HR Mavericks

Eddy’s HR Mavericks Encyclopedia

Labor Strike
Do you know how to balance the best interests of your company and your employees? When labor strikes strike, the responsibility falls on you to walk that tightrope. Learn preventative measures and tangible action steps to take in the face of work stoppage.

What Is a Labor Strike?

A labor strike, also known as a work stoppage, is a collective action taken by employees to protest against their employers—usually to demand better wages, benefits, or working conditions. During a strike, workers refuse to work until their demands are met or until they reach a settlement with their employers. Strikes can be initiated by individual workers or labor unions on behalf of their members. They can take many forms, including sit-ins, picket lines, and work slowdowns. The purpose of a strike is to exert economic pressure on the employer by disrupting production, reducing revenue, and increasing the cost of operations. Strikes can be legal or illegal, depending on the circumstances. Legal strikes are typically protected by labor laws and may be conducted in accordance with specific rules and procedures. Illegal strikes, on the other hand, may violate labor laws, contracts, or court orders, and can result in disciplinary actions or legal consequences for the strikers. Strikes can be a powerful tool for workers to achieve their goals and advocate for their rights. However, they can also be costly and disruptive for both workers and employers, and can have lasting effects on labor relations and industry practices.

History of Labor Strikes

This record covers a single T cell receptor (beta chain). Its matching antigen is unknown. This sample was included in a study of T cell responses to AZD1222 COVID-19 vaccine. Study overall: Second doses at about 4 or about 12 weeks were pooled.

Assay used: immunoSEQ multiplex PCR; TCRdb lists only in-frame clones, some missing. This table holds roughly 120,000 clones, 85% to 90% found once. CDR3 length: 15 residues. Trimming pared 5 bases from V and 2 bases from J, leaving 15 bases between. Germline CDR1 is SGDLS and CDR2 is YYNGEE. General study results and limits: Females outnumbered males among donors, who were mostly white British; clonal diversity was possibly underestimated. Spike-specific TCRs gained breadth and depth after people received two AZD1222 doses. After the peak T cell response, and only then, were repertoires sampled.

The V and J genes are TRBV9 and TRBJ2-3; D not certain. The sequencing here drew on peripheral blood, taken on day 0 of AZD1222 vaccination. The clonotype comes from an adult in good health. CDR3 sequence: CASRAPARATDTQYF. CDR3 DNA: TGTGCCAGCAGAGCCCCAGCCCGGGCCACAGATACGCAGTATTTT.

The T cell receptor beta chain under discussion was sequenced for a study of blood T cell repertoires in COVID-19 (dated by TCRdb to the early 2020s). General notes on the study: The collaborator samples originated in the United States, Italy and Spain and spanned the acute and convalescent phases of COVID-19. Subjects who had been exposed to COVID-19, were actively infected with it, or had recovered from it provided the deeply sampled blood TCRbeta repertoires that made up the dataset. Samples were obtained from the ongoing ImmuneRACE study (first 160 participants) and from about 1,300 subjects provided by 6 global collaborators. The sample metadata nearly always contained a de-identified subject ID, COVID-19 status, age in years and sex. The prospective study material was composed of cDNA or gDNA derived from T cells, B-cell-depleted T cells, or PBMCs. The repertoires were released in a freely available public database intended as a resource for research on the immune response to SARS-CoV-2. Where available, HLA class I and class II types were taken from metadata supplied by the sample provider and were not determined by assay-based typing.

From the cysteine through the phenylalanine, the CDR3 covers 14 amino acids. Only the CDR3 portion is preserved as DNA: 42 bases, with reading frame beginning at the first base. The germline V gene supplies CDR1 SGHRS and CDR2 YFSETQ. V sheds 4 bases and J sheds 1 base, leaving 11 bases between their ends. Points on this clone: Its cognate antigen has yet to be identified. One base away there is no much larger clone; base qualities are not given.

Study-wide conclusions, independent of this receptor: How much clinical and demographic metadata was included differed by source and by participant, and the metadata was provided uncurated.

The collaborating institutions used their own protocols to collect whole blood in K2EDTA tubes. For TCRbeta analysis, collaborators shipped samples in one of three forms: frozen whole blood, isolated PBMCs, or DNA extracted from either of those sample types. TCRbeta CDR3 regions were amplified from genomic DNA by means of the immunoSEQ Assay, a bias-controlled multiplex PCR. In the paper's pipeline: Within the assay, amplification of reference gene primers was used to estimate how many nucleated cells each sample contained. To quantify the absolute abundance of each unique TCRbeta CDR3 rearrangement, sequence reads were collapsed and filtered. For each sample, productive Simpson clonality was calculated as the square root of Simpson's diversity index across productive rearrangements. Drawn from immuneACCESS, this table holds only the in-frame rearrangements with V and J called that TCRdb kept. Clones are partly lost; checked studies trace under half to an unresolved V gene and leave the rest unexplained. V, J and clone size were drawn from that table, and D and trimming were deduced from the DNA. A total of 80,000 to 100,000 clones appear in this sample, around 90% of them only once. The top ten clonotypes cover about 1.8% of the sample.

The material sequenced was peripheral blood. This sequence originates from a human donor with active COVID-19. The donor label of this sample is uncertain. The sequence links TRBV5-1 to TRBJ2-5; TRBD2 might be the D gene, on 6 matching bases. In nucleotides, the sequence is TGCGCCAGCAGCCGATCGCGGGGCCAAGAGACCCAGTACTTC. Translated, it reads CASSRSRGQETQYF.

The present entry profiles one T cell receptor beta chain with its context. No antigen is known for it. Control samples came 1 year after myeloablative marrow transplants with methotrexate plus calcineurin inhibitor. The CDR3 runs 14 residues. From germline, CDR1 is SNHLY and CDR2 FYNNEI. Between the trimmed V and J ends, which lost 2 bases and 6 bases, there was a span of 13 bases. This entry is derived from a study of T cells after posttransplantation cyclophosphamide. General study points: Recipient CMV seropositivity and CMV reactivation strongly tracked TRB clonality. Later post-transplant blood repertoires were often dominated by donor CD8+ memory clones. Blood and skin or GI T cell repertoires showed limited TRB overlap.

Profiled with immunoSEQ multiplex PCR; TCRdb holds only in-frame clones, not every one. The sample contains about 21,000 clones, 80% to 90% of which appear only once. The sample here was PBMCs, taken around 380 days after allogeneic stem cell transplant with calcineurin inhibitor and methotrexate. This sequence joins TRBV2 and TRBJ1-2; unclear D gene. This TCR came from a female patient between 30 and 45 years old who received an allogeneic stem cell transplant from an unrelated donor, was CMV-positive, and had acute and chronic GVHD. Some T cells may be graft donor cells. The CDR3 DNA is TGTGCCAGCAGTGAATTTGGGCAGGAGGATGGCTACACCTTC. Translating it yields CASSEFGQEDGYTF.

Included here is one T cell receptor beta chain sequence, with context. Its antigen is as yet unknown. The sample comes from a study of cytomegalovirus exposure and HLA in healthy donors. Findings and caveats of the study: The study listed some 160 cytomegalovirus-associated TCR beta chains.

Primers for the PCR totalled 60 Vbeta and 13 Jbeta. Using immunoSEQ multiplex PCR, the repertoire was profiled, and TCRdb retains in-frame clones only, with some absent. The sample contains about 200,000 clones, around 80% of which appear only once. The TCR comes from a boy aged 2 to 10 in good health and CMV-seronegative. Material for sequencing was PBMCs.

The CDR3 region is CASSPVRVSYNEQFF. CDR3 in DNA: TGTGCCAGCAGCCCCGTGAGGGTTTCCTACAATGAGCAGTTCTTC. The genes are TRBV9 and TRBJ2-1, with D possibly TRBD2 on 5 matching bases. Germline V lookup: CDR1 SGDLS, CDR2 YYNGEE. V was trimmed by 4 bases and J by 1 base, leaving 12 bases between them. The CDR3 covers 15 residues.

The history of labor strikes dates back centuries, but they gained prominence during the Industrial Revolution in the 18th and 19th centuries. The first recorded strike in the United States occurred in 1768, when New York journeymen tailors protested a wage reduction. However, the modern labor movement began in the 19th century when workers began to organize into trade unions to protect their rights. Throughout the 19th and early 20th centuries, strikes were a common tool used by workers to improve working conditions, wages, and benefits. Strikes during this period were often met with violence and repression by employers and the government. One of the most famous incidents was the Haymarket Riot in 1886, which led to the execution of several labor leaders. During the Great Depression of the 1930s, strikes increased dramatically as workers demanded fair wages and better working conditions. This period also saw the passage of several key labor laws, including the National Labor Relations Act (NLRA), which protected workers' right to unionize and engage in collective bargaining. The 1940s and 1950s saw a decline in strike activity due to wartime restrictions and the anti-communist fervor of the McCarthy era. However, the 1960s and 1970s saw a resurgence in strikes, particularly in the public sector, as workers demanded better wages, benefits, and working conditions. Since the 1980s, strike activity has declined significantly in the United States due to the rise of globalization and the decline of unions up until 2022. “Approximately 224,000 workers were involved in the work stoppages last year (2022), up from 140,000 in 2021—a 60 percent increase,” SHRM states in this article. “There were 4,447,588 strike days, a number measured by the duration of a strike multiplied by the approximate number of workers on strike. Industries where strikes were most likely to occur were education services, health care and social assistance, manufacturing, retail trade, and information, according to the ILR.”